Outside Our Walls
A World Traveler Finds Adventure on the Path of Yoga
by Jonathan Ambar
Kripalu Yoga teacher Katie Hagel recently discovered that her first American ancestor was born on the Mayflower and was named Peregrine, from the Latin for “pilgrim” or “wanderer.” It’s no surprise, then, that travel and adventure are in her blood.
While working as a travel guide in China, Katie discovered yoga. She was usually the only foreigner in the classes, most of which were taught in Chinese. “I learned the names of the yoga poses in Mandarin before I ever learned them in English or Sanskrit,” she says. Katie quickly fell in love with the practice and decided to take a few months off to travel to India, where she spent time living in an ashram. After returning to China, Katie knew that it was time for a major shift. During an online search for yoga retreat centers with long-term volunteer programs, she stumbled upon Kripalu. “Here I was, traveling halfway around the world to study yoga, when Kripalu had been in my backyard all along,” says Katie, a Massachusetts native. Soon after, she packed her bags and left China for Kripalu.
Katie spent eight months volunteering at Kripalu before going on to earn her 200-hour Kripalu Yoga teacher certification. Spending time at Kripalu provided Katie with a more yogic perspective on adventure. “It’s no longer about thrill-seeking and checking off items on my bucket list,” she says. “While at Kripalu, I realized that what I love most about both yoga and adventure experiences are the opportunities they provide for self-discovery, and the meaningful connections I can make through sharing these experiences with others. For me, the yogic path and the way of the adventurer are one and the same. To walk this path, one must be willing to embrace challenges as opportunities for growth, and commit to living a meaningful, fulfilling life.”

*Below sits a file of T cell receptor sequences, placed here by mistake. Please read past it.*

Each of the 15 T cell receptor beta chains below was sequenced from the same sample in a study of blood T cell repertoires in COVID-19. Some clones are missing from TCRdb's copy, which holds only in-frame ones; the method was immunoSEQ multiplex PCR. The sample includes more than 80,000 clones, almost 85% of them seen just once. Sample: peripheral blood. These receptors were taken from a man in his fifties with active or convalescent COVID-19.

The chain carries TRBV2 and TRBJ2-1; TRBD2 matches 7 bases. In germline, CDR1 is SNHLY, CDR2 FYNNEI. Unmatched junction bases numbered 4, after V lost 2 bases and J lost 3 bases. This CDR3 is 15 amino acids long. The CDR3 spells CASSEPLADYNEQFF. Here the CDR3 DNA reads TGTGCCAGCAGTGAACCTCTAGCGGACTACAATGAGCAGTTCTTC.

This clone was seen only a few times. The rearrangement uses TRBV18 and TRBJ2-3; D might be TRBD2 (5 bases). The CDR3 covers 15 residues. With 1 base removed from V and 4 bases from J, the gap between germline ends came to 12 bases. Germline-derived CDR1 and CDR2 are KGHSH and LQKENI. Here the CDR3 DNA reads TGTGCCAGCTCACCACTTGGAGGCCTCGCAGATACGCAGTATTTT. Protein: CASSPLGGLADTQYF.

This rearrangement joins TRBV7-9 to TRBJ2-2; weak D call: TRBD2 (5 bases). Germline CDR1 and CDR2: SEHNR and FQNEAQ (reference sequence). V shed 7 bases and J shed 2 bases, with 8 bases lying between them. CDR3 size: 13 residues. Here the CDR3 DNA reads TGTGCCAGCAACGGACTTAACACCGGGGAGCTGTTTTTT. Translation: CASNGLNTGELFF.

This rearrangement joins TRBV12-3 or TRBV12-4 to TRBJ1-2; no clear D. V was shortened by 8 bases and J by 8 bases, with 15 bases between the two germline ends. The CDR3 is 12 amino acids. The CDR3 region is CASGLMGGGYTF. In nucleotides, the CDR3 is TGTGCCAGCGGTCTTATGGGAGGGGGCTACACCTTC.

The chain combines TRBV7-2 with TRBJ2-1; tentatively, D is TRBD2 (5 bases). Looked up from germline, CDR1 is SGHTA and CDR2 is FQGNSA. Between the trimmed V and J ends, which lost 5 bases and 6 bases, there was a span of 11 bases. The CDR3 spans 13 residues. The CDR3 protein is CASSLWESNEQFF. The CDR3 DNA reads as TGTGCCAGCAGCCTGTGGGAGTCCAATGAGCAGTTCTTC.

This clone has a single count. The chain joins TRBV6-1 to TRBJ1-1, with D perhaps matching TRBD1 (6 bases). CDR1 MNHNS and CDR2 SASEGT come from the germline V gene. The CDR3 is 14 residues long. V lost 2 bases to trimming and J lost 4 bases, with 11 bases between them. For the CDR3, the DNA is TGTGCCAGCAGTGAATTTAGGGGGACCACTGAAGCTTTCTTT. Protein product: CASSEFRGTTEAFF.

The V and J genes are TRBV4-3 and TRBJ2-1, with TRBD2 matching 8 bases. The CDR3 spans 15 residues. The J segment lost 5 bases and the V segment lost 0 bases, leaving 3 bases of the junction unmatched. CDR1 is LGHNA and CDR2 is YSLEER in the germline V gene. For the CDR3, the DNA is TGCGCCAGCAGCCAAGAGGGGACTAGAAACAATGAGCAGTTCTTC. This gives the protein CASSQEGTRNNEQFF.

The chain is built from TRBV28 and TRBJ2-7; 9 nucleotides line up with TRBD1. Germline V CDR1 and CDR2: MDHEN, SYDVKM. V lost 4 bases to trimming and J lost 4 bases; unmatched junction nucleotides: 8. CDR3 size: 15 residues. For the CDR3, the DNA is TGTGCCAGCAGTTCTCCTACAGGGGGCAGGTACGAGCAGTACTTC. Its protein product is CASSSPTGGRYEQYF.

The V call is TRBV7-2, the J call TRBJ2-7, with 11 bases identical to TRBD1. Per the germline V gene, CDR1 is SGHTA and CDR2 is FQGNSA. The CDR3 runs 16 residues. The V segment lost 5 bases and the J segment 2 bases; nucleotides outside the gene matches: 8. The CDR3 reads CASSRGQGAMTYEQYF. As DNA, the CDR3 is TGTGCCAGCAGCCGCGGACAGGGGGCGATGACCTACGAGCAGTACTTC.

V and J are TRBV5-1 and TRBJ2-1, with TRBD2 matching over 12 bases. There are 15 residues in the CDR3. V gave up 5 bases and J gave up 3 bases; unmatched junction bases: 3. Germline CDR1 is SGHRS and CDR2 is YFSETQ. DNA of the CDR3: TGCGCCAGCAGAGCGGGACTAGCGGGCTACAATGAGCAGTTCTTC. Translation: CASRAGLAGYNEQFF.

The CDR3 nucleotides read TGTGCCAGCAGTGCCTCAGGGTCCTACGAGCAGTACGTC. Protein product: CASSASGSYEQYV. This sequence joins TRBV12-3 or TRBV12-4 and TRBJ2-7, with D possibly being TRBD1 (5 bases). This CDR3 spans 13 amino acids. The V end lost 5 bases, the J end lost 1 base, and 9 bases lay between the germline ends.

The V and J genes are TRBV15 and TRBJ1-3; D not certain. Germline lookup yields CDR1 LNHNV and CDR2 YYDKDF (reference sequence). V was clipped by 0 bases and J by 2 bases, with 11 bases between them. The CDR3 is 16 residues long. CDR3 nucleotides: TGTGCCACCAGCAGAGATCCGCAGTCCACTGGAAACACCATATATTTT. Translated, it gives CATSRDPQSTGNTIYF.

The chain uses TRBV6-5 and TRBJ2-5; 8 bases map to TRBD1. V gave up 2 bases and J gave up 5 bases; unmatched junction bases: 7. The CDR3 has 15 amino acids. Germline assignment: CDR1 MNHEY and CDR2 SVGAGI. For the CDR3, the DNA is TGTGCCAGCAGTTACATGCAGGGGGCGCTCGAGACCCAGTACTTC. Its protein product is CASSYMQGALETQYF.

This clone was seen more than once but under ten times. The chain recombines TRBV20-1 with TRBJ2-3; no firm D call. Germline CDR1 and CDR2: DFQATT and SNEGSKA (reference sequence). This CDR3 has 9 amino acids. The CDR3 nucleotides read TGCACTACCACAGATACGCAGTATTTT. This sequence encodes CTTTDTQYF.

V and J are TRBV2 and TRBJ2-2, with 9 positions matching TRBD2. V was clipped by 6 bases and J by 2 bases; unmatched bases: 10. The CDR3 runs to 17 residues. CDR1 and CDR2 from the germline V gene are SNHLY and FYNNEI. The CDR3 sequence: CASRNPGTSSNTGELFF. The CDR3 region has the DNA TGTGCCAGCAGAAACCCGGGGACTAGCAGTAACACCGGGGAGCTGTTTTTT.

Equipped with new tools honed at Kripalu, Katie recently returned to Asia to lead summer programs in Indonesia and the Himalayas for the international education company Where There Be Dragons (WTBD). “On ancient maps, dragons were drawn to symbolize the unknown, and to travel beyond the familiar was to go ‘where there be dragons’,” Katie says. “At WTBD, we work with high school and college students who are willing to venture into the unknown for the sake of self-discovery. I work with my WTBD students the same way a Kripalu Yoga teacher works with her students. Instead of guiding my students into unfamiliar positions on the yoga mat, I put them in unfamiliar cultural settings, such as a remote village deep in the jungles of Indonesia.” Removed from the comforts of home, her students learn to adapt to radically different living conditions and ways of being that challenge their belief systems. Katie reports that they consistently return home more confident, more self-aware, and with an expanded view of the world and its possibilities.
Katie now lives in the Berkshires and works as an adventure-based counselor, facilitating therapeutic outdoor programs and mind-body-spirit workshops for men and women in recovery from drug and alcohol addiction. She’s a member of the Berkshire Kripalu Community and regularly frequents Kripalu to attend yoga classes, assist in programs, and take advantage of opportunities for professional development. “I love that I can just zip on over to Kripalu to attend programs that are relevant to my work,” says Katie. “No matter where the world takes me, Kripalu will always be my spiritual home.”
Jonathan Ambar is a writer and editor living in Pittsfield, Massachusetts.